Quantification In logic, quantification is the binding of a variable ranging over a domain of discourse. The variable thereby becomes bound by an operator called a quantifier. Academic discussion of quantification refers more often to this meaning of the term than the preceding one. Natural language[edit] All known human languages make use of quantification (Wiese 2004). Every glass in my recent order was chipped.Some of the people standing across the river have white armbands.Most of the people I talked to didn't have a clue who the candidates were.A lot of people are smart. The words in italics are quantifiers. The study of quantification in natural languages is much more difficult than the corresponding problem for formal languages. Montague grammar gives a novel formal semantics of natural languages. Logic[edit] In language and logic, quantification is a construct that specifies the quantity of specimens in the domain of discourse that apply to (or satisfy) an open formula. Mathematics[edit] . means

Model theory This article is about the mathematical discipline. For the informal notion in other parts of mathematics and science, see Mathematical model. Model theory recognises and is intimately concerned with a duality: It examines semantical elements (meaning and truth) by means of syntactical elements (formulas and proofs) of a corresponding language. To quote the first page of Chang and Keisler (1990):[1] universal algebra + logic = model theory. Model theory developed rapidly during the 1990s, and a more modern definition is provided by Wilfrid Hodges (1997): although model theorists are also interested in the study of fields. In a similar way to proof theory, model theory is situated in an area of interdisciplinarity among mathematics, philosophy, and computer science. Branches of model theory[edit] This article focuses on finitary first order model theory of infinite structures. During the last several decades applied model theory has repeatedly merged with the more pure stability theory. and or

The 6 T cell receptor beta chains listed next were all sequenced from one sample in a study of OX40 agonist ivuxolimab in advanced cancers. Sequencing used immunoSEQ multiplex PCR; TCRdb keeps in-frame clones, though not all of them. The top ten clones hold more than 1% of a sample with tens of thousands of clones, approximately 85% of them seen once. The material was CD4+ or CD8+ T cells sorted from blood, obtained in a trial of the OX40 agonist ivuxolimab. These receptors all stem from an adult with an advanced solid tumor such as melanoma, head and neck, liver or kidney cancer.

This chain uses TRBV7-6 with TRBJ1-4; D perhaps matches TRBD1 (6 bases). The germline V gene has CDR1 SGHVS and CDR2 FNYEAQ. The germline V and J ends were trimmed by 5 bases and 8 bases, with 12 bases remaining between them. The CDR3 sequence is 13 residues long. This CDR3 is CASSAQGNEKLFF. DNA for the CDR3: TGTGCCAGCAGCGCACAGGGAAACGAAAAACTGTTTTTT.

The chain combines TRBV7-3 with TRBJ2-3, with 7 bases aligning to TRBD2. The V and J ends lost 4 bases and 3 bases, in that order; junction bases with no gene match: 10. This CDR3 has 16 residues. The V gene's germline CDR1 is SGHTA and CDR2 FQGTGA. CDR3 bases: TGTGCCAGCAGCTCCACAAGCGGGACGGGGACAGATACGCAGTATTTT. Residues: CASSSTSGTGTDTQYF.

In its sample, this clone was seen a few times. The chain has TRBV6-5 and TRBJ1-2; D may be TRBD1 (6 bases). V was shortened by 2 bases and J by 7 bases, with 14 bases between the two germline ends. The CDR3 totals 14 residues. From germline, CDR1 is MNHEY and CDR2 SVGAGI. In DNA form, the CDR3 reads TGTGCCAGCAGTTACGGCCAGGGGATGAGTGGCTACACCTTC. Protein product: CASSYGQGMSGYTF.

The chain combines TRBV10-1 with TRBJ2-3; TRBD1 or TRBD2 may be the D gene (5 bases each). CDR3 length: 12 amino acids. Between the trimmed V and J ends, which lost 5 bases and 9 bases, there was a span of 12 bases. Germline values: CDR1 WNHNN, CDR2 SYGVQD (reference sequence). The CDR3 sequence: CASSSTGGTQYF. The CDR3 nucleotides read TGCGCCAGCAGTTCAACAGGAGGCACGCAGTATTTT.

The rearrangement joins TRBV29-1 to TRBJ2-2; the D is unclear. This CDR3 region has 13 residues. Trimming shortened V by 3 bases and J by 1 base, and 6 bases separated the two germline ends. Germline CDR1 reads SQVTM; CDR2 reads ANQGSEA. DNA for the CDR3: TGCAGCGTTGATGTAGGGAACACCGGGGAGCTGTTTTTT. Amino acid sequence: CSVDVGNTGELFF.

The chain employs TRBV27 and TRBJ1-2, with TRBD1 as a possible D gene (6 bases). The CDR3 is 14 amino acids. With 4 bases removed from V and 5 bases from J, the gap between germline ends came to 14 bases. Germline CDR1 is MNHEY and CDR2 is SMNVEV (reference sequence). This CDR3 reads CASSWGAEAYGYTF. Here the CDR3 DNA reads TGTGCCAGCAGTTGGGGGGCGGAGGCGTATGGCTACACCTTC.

Signature (logic) In logic, especially mathematical logic, a signature lists and describes the non-logical symbols of a formal language. In universal algebra, a signature lists the operations that characterize an algebraic structure. In model theory, signatures are used for both purposes. Signatures play the same role in mathematics as type signatures in computer programming. They are rarely made explicit in more philosophical treatments of logic. Formally, a (single-sorted) signature can be defined as a triple σ = (Sfunc, Srel, ar), where Sfunc and Srel are disjoint sets not containing any other basic logical symbols, called respectively function symbols (examples: +, ×, 0, 1) andrelation symbols or predicates (examples: ≤, ∈), and a function ar: Sfunc Srel → which assigns a non-negative integer called arity to every function or relation symbol. A signature with no function symbols is called a relational signature, and a signature with no relation symbols is called an algebraic signature. Symbol types S.

Interpretation From Wikipedia, the free encyclopedia Interpretation may refer to: Culture[edit] Aesthetic interpretation, an explanation of the meaning of a work of artAllegorical interpretation, an approach that assumes a text should not be interpreted literallyDramatic Interpretation, an event in speech and forensics competitions in which participants perform excerpts from playsHeritage interpretation, communication about the nature and purpose of historical, natural, or cultural phenomenaInterpretation (music), the process of a performer deciding how to perform music that has been previously composedLanguage interpretation, the facilitation of dialogue between parties using different languagesLiterary theory, broad methods for interpreting literature, including historicism, feminism, structuralism, deconstruction Literary criticism, interpretation of particular works of literatureOral interpretation, a dramatic art Law[edit] Math and computing[edit] Media[edit] Neuroscience[edit] Philosophy[edit]

Cartesian product Cartesian product of the sets and The simplest case of a Cartesian product is the Cartesian square, which returns a set from two sets. A Cartesian product of n sets can be represented by an array of n dimensions, where each element is an n-tuple. The Cartesian product is named after René Descartes,[1] whose formulation of analytic geometry gave rise to the concept. Examples[edit] A deck of cards[edit] An illustrative example is the standard 52-card deck. Ranks × Suits returns a set of the form {(A, ♠), (A, ♥), (A, ♦), (A, ♣), (K, ♠), ..., (3, ♣), (2, ♠), (2, ♥), (2, ♦), (2, ♣)}. Suits × Ranks returns a set of the form {(♠, A), (♠, K), (♠, Q), (♠, J), (♠, 10), ..., (♣, 6), (♣, 5), (♣, 4), (♣, 3), (♣, 2)}. A two-dimensional coordinate system[edit] An example in analytic geometry is the Cartesian plane. Most common implementation (set theory)[edit] A formal definition of the Cartesian product from set-theoretical principles follows from a definition of ordered pair. . , where For example: Similarly